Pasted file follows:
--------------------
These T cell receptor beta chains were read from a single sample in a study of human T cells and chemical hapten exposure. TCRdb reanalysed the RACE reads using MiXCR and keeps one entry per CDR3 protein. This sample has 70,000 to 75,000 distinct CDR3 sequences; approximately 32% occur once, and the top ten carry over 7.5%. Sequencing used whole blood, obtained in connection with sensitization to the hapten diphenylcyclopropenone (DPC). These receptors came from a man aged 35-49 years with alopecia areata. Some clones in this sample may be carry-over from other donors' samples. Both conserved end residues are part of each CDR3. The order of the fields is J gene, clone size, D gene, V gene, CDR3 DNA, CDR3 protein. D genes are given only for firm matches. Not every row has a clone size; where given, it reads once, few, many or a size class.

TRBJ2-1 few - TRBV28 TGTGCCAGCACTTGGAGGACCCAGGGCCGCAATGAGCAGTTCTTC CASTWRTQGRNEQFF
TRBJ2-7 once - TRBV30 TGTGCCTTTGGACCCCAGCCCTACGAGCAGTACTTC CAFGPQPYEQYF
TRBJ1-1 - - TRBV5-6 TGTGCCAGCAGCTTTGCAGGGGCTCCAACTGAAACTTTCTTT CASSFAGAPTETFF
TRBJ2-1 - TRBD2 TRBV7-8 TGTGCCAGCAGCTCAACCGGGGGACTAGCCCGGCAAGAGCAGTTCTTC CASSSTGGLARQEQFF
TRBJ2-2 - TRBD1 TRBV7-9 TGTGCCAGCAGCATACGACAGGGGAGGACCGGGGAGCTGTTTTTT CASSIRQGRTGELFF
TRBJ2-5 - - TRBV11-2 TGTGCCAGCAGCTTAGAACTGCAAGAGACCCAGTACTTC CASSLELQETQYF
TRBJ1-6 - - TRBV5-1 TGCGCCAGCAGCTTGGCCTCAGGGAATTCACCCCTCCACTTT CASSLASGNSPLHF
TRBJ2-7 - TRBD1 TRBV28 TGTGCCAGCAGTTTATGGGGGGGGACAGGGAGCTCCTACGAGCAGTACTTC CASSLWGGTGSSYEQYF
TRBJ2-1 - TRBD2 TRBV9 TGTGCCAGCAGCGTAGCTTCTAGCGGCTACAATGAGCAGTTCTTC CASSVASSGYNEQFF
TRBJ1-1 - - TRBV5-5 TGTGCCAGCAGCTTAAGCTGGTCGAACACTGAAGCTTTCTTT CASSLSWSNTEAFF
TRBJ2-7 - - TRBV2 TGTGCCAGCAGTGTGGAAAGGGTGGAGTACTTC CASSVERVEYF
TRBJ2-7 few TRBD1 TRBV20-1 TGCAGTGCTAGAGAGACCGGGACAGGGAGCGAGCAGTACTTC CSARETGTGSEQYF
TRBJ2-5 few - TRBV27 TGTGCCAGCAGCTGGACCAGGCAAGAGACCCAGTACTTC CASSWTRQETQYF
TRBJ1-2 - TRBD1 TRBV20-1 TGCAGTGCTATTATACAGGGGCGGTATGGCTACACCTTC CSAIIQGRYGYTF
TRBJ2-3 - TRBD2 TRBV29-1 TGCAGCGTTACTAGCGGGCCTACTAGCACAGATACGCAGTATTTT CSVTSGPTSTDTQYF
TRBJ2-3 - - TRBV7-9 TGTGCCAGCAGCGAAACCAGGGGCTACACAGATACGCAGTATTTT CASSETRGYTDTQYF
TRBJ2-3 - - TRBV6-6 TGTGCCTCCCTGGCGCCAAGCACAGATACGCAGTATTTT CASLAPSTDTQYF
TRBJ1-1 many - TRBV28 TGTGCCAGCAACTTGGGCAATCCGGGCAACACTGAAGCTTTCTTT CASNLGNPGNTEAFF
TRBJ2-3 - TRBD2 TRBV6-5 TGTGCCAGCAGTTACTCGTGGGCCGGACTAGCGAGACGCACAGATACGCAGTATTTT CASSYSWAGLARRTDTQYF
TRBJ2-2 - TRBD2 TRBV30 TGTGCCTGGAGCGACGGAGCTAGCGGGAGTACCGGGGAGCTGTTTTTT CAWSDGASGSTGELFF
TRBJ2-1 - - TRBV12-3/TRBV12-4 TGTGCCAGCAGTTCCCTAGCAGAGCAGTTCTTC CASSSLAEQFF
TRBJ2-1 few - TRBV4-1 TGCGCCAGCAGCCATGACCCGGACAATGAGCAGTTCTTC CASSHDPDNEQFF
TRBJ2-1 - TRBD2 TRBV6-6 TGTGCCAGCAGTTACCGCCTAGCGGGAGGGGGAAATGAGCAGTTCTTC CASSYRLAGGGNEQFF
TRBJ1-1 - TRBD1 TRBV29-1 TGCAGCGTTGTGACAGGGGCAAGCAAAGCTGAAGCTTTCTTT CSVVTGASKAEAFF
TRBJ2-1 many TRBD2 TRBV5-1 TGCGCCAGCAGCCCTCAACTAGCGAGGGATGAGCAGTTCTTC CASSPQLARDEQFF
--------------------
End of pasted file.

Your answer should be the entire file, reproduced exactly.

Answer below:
These T cell receptor beta chains were read from a single sample in a study of human T cells and chemical hapten exposure. TCRdb reanalysed the RACE reads using MiXCR and keeps one entry per CDR3 protein. This sample has 70,000 to 75,000 distinct CDR3 sequences; approximately 32% occur once, and the top ten carry over 7.5%. Sequencing used whole blood, obtained in connection with sensitization to the hapten diphenylcyclopropenone (DPC). These receptors came from a man aged 35-49 years with alopecia areata. Some clones in this sample may be carry-over from other donors' samples. Both conserved end residues are part of each CDR3. The order of the fields is J gene, clone size, D gene, V gene, CDR3 DNA, CDR3 protein. D genes are given only for firm matches. Not every row has a clone size; where given, it reads once, few, many or a size class.

TRBJ2-1 few - TRBV28 TGTGCCAGCACTTGGAGGACCCAGGGCCGCAATGAGCAGTTCTTC CASTWRTQGRNEQFF
TRBJ2-7 once - TRBV30 TGTGCCTTTGGACCCCAGCCCTACGAGCAGTACTTC CAFGPQPYEQYF
TRBJ1-1 - - TRBV5-6 TGTGCCAGCAGCTTTGCAGGGGCTCCAACTGAAACTTTCTTT CASSFAGAPTETFF
TRBJ2-1 - TRBD2 TRBV7-8 TGTGCCAGCAGCTCAACCGGGGGACTAGCCCGGCAAGAGCAGTTCTTC CASSSTGGLARQEQFF
TRBJ2-2 - TRBD1 TRBV7-9 TGTGCCAGCAGCATACGACAGGGGAGGACCGGGGAGCTGTTTTTT CASSIRQGRTGELFF
TRBJ2-5 - - TRBV11-2 TGTGCCAGCAGCTTAGAACTGCAAGAGACCCAGTACTTC CASSLELQETQYF
TRBJ1-6 - - TRBV5-1 TGCGCCAGCAGCTTGGCCTCAGGGAATTCACCCCTCCACTTT CASSLASGNSPLHF
TRBJ2-7 - TRBD1 TRBV28 TGTGCCAGCAGTTTATGGGGGGGGACAGGGAGCTCCTACGAGCAGTACTTC CASSLWGGTGSSYEQYF
TRBJ2-1 - TRBD2 TRBV9 TGTGCCAGCAGCGTAGCTTCTAGCGGCTACAATGAGCAGTTCTTC CASSVASSGYNEQFF
TRBJ1-1 - - TRBV5-5 TGTGCCAGCAGCTTAAGCTGGTCGAACACTGAAGCTTTCTTT CASSLSWSNTEAFF
TRBJ2-7 - - TRBV2 TGTGCCAGCAGTGTGGAAAGGGTGGAGTACTTC CASSVERVEYF
TRBJ2-7 few TRBD1 TRBV20-1 TGCAGTGCTAGAGAGACCGGGACAGGGAGCGAGCAGTACTTC CSARETGTGSEQYF
TRBJ2-5 few - TRBV27 TGTGCCAGCAGCTGGACCAGGCAAGAGACCCAGTACTTC CASSWTRQETQYF
TRBJ1-2 - TRBD1 TRBV20-1 TGCAGTGCTATTATACAGGGGCGGTATGGCTACACCTTC CSAIIQGRYGYTF
TRBJ2-3 - TRBD2 TRBV29-1 TGCAGCGTTACTAGCGGGCCTACTAGCACAGATACGCAGTATTTT CSVTSGPTSTDTQYF
TRBJ2-3 - - TRBV7-9 TGTGCCAGCAGCGAAACCAGGGGCTACACAGATACGCAGTATTTT CASSETRGYTDTQYF
TRBJ2-3 - - TRBV6-6 TGTGCCTCCCTGGCGCCAAGCACAGATACGCAGTATTTT CASLAPSTDTQYF
TRBJ1-1 many - TRBV28 TGTGCCAGCAACTTGGGCAATCCGGGCAACACTGAAGCTTTCTTT CASNLGNPGNTEAFF
TRBJ2-3 - TRBD2 TRBV6-5 TGTGCCAGCAGTTACTCGTGGGCCGGACTAGCGAGACGCACAGATACGCAGTATTTT CASSYSWAGLARRTDTQYF
TRBJ2-2 - TRBD2 TRBV30 TGTGCCTGGAGCGACGGAGCTAGCGGGAGTACCGGGGAGCTGTTTTTT CAWSDGASGSTGELFF
TRBJ2-1 - - TRBV12-3/TRBV12-4 TGTGCCAGCAGTTCCCTAGCAGAGCAGTTCTTC CASSSLAEQFF
TRBJ2-1 few - TRBV4-1 TGCGCCAGCAGCCATGACCCGGACAATGAGCAGTTCTTC CASSHDPDNEQFF
TRBJ2-1 - TRBD2 TRBV6-6 TGTGCCAGCAGTTACCGCCTAGCGGGAGGGGGAAATGAGCAGTTCTTC CASSYRLAGGGNEQFF
TRBJ1-1 - TRBD1 TRBV29-1 TGCAGCGTTGTGACAGGGGCAAGCAAAGCTGAAGCTTTCTTT CSVVTGASKAEAFF
TRBJ2-1 many TRBD2 TRBV5-1 TGCGCCAGCAGCCCTCAACTAGCGAGGGATGAGCAGTTCTTC CASSPQLARDEQFF